Sunday, May 30, 2010


Sheila, at Book Journey, hosts this exciting Monday meme, in which we organize and structure our reading week.

Books Read/Reviewed Last Week: (Click the Title for the Review)

1) The Lost Summer of Louisa May Alcott, by Kelly O'Connor McNees

2)  Little Women, by Louisa May Alcott

3)  Men and Dogs, by Katie Crouch

Little Men, by Louisa May Alcott

Books on the List for This Week:

1)  Home to Big Stone Gap, by Adriana Trigiani

This one is another in Trigiani's series that began with Big Stone Gap, which I read a few weeks ago.

Tucked in the Blue Ridge Mountains of Virginia is Big Stone Gap, the bucolic backdrop for Trigiani's popular series. In this fourth entry, Ave Maria Mulligan MacChesney and her husband, Jack, must come to terms with the absence of daughter Etta, newly married and living in Italy. (The country holds a special place in Ave Maria's heart: her biological father, Mario, whom she learned of and met only after her mother's death, is Italian.) Ave Maria has plenty to keep her mind off missing her only child (the MacChesney's son, Joe, died of leukemia at age four). She's a full-time pharmacist and the newly appointed director of the town's annual musical. Then comes news that her longtime friend, glamorous librarian Iva Lou, has been keeping a startling secret for nearly 20 years. Other developments, including a health scare for Jack and a Christmas visit from a colorful former resident, move the plot along briskly. With her original cast of characters, playwright and television writer Trigiani blends playfulness and pathos in this evocative portrait of a small southern town. Fans of the Big Stone Gap series can look forward to a feature film; Trigiani has written the screenplay and is slated to direct. Allison Block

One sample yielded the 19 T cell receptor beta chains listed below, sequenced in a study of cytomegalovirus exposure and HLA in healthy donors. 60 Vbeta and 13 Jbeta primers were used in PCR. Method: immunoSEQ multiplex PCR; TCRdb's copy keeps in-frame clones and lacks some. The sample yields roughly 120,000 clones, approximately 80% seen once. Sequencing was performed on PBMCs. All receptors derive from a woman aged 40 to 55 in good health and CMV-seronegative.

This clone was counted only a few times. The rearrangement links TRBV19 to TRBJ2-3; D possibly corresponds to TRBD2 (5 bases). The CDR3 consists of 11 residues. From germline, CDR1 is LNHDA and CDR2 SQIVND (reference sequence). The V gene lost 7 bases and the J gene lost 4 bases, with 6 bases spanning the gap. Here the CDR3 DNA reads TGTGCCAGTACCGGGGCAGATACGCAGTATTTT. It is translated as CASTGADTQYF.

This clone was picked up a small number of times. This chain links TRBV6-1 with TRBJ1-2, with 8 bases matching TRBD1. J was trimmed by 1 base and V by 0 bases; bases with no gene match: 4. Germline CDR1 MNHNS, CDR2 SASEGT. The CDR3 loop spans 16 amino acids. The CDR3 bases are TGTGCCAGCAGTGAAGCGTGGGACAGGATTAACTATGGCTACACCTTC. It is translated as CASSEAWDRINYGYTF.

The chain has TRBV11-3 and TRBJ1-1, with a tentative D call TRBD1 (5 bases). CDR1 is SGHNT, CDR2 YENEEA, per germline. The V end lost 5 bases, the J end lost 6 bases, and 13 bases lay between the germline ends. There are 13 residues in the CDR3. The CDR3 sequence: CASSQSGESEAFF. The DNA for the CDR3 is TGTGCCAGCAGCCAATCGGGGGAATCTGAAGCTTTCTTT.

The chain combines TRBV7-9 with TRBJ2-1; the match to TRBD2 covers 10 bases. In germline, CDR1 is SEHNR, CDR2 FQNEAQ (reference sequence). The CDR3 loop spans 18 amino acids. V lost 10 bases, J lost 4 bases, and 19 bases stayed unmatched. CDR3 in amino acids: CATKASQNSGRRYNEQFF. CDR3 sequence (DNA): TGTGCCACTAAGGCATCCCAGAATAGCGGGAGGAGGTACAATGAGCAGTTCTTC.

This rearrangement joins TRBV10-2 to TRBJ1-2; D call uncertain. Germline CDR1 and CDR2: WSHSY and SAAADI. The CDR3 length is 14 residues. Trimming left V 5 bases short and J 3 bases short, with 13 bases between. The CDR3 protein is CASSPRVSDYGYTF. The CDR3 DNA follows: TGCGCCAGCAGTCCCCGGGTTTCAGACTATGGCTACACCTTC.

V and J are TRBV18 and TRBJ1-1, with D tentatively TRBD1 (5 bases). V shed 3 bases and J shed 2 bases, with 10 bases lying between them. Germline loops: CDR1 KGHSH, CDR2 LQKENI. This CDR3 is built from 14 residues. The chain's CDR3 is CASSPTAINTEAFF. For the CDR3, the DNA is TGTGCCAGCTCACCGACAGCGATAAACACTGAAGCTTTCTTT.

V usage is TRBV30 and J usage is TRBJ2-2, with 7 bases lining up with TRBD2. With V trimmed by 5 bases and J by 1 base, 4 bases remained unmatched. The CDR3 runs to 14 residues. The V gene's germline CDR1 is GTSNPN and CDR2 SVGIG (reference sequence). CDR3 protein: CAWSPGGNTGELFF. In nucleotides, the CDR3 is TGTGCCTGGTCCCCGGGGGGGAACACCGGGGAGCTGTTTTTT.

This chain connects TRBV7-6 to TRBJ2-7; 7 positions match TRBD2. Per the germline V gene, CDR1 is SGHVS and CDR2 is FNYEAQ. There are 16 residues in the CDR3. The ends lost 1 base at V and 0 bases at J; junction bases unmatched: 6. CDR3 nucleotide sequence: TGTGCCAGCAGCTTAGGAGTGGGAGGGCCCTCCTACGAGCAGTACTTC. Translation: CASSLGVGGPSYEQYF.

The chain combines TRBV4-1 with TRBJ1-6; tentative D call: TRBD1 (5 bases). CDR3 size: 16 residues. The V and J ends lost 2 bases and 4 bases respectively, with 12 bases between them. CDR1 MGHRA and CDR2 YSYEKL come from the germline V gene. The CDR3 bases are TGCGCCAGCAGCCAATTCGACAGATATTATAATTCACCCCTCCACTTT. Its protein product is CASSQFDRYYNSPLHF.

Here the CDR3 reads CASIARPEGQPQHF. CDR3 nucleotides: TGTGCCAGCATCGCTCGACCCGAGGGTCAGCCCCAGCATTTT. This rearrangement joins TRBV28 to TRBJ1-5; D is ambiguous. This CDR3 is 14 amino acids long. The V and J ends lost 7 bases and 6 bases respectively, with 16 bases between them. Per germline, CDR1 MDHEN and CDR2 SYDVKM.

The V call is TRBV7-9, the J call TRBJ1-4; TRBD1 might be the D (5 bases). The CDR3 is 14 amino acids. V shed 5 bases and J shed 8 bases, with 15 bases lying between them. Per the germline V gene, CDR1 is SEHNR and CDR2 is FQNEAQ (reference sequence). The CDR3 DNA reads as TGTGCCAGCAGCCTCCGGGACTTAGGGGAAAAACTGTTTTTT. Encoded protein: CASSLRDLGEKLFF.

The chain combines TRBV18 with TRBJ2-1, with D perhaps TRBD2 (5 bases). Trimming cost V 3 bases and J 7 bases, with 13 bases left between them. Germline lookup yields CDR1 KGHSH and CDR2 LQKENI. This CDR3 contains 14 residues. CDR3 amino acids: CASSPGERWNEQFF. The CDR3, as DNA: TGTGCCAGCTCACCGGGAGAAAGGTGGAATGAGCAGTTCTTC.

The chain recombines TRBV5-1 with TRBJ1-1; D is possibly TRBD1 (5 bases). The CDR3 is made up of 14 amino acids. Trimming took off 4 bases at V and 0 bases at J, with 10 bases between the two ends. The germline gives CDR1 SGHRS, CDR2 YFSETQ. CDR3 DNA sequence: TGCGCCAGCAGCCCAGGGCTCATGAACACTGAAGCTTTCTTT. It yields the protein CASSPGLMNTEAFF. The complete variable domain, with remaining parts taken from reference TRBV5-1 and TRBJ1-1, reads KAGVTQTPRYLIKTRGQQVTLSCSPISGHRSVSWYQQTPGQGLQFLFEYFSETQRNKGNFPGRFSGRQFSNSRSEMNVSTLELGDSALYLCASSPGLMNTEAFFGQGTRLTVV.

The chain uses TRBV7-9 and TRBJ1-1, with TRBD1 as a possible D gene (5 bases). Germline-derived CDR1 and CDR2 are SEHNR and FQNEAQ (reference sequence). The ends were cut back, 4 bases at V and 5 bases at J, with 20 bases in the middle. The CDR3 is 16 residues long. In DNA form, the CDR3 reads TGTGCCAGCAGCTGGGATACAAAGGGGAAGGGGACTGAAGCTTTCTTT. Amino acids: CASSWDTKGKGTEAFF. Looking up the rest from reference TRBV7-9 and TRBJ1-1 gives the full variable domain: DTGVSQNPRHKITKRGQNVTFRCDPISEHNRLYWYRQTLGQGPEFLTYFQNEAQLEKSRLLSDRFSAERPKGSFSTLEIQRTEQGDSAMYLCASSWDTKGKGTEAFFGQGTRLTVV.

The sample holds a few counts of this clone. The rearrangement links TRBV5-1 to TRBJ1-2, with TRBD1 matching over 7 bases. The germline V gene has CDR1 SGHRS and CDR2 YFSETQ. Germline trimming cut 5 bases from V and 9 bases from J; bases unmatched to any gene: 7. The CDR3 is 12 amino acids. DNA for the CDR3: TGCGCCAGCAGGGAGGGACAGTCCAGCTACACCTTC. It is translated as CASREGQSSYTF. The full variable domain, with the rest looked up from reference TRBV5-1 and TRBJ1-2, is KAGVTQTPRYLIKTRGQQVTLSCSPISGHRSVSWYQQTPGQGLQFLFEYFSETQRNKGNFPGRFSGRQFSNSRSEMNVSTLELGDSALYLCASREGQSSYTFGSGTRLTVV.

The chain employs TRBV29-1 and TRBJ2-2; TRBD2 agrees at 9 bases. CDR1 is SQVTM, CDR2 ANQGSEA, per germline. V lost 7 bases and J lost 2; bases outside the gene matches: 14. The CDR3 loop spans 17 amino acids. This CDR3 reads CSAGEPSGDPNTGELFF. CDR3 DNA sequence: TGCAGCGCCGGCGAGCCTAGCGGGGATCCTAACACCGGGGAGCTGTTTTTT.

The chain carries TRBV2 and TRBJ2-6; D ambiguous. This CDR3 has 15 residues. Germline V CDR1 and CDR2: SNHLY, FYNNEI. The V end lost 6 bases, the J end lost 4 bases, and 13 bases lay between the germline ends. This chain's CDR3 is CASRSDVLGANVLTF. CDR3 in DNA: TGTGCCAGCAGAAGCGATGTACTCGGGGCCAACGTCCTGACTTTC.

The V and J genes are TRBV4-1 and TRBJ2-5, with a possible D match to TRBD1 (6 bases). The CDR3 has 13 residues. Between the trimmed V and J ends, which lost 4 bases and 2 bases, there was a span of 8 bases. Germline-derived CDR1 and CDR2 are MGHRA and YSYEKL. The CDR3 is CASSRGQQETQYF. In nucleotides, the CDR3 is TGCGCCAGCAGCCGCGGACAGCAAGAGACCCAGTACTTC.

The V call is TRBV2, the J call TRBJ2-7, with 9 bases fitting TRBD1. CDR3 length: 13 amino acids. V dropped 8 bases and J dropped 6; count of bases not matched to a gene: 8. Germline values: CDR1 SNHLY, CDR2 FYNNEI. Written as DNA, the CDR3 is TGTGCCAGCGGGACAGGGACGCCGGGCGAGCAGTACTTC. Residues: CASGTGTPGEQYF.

2)  The Last Time I Saw You, by Elizabeth Berg

Here's a tidbit from Amazon:

A high school reunion and all of its attendant dramas is the backdrop of Berg's rose-tinted latest (after Home Safe). For Dorothy Shauman, her 40th reunion is the chance to finally hook up with her high school crush. She prepares weeks in advance for the big night, strange as that may seem, preening in front of the mirror. As Berg surveys the gamut of emotions felt by Dorothy and some of her classmates, she zeroes in on an array of stereotypes—the hot girls, the jocks, the in crowd, the out crowd—and considers what makes each one tick, offering the vanilla revelation that the person on the inside doesn't always match the person on the outside. It's cleanly plotted, ably written, and sure to appeal to boomers staring down the barrel of their own 40th reunions. (Apr.)
What are you reading this week?  Stop on by and share a little, so we can all add your books to our lists.


Friday, May 28, 2010


Hop on over to Crazy for Books, to participate in this lively Friday meme.  The purpose, of course, is to discover exciting new book blogs to follow and to add to your regular visiting routine.

I have three blogs to shout out today:

Words from the Tampa Bookworm

Reading Through Life

Tattooed Books

I'm very excited about hopping around the 'sphere and discovering more blogs.  Hope you'll hop on by here, too.


Sunday, May 23, 2010


Sheila, at Book Journey, hosts this fabulous Monday meme that offers us the opportunity to plan and organize our reading week, even as we bask in the success of the previous week.

Here's what I accomplished last week, followed by what I'm planning next.

Books Read Last Week: (Click the Title for the Review)

1)  Deception, by Jonathan Kellerman

2)  Louisa May Alcott:  The Woman Behind Little Women, by Harriet Reisen.

3)  The Lost Summer of Louisa May Alcott, by Kelly O'Connor McNees (Not yet reviewed)

Books Planned for this Week:

1)  Little Women, by Louisa May Alcott (This is a book I'm rereading for a challenge)

This, of course, is the famous story of the four March sisters: Meg, Jo, Beth, and Amy, and the adventures are loosely based on the author's real family life.

2)  Little Men, by Louisa May Alcott (Another Challenge reread)

The sequel to Little Women, which carries on the tale of the grown March sisters and their lives as adults.

3)  Men and Dogs, by Katie Crouch

This book is an ARC I received from the Amazon Vine program.

Here's a snippet from Amazon: